The streaming companies are betting on this new style of original content, and betting big. Netflix CEO Reed Hastings gave House of Cards director David Fincher $100 million to produce two "seasons." And according to Netflix' own metrics, the show has been a hit.
Which is another aspect of online content to take into consideration. Unlike television and its Nielsen boxes, or box office receipts from movie ticket sales, there’s no great way to actually see how the numbers from online streaming monetize. Whether a show is watched by all or no current customers isn’t what will put money in streaming company’s coffers. What will is attracting new subscribers.
By that metric, analysts are split. Netflix has 29 million domestic subscribers, though that money comes in whether people watch the original series or not. Netlfix declines to release the exact numbers of views on their original series. Whether they net enough new subscribers to warrant the costs of the original content is probably unlikely, at this juncture. So what makes Netlfix/Amazon/Hulu/Apple TV the “new HBO,” which was at one point the “new studio system?” That is, why produce these series if they can’t prove the money is there?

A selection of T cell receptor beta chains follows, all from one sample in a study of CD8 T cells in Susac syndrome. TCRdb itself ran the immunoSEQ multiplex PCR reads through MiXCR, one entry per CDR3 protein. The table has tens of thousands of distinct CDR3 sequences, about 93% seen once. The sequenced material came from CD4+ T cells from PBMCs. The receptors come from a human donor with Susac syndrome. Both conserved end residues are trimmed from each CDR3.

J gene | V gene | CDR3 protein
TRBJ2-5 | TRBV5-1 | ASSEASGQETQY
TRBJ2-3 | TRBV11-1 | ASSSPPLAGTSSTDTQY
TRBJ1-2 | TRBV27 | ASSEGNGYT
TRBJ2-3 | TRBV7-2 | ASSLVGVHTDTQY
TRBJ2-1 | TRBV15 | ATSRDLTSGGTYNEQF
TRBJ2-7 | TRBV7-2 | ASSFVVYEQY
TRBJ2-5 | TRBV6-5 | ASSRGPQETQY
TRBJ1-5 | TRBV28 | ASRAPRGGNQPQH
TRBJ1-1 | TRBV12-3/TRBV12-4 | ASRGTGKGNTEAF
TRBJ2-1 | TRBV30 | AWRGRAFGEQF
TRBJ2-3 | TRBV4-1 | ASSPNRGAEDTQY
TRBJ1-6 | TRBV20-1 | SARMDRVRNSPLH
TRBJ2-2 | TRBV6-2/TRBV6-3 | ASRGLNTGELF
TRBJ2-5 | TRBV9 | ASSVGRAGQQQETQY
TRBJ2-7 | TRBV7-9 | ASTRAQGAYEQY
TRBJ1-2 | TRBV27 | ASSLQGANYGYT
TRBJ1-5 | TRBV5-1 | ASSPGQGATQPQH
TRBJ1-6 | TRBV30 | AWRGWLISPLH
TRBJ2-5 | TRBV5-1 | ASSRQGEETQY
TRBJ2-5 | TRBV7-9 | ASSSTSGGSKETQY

How Online Studios Tailor Their Hype
Netflix drops entire series at once, and generates talk. Regardless of how many people sign up, their brand name is inextricably linked with the content. It’s not just a show, it’s a Netflix Original. And Netflix has an almost preternatural ability to predict te success of their shows. After all, they know what theire subscribers are watching. This is how they were able to accurately predict Hosue fo Cards would be a smash hit. It's why they renewed Orange is the New Black before it even premiered. Netflix is spending big money, but they are sure their shows will create hype, and will be unmitigated successes.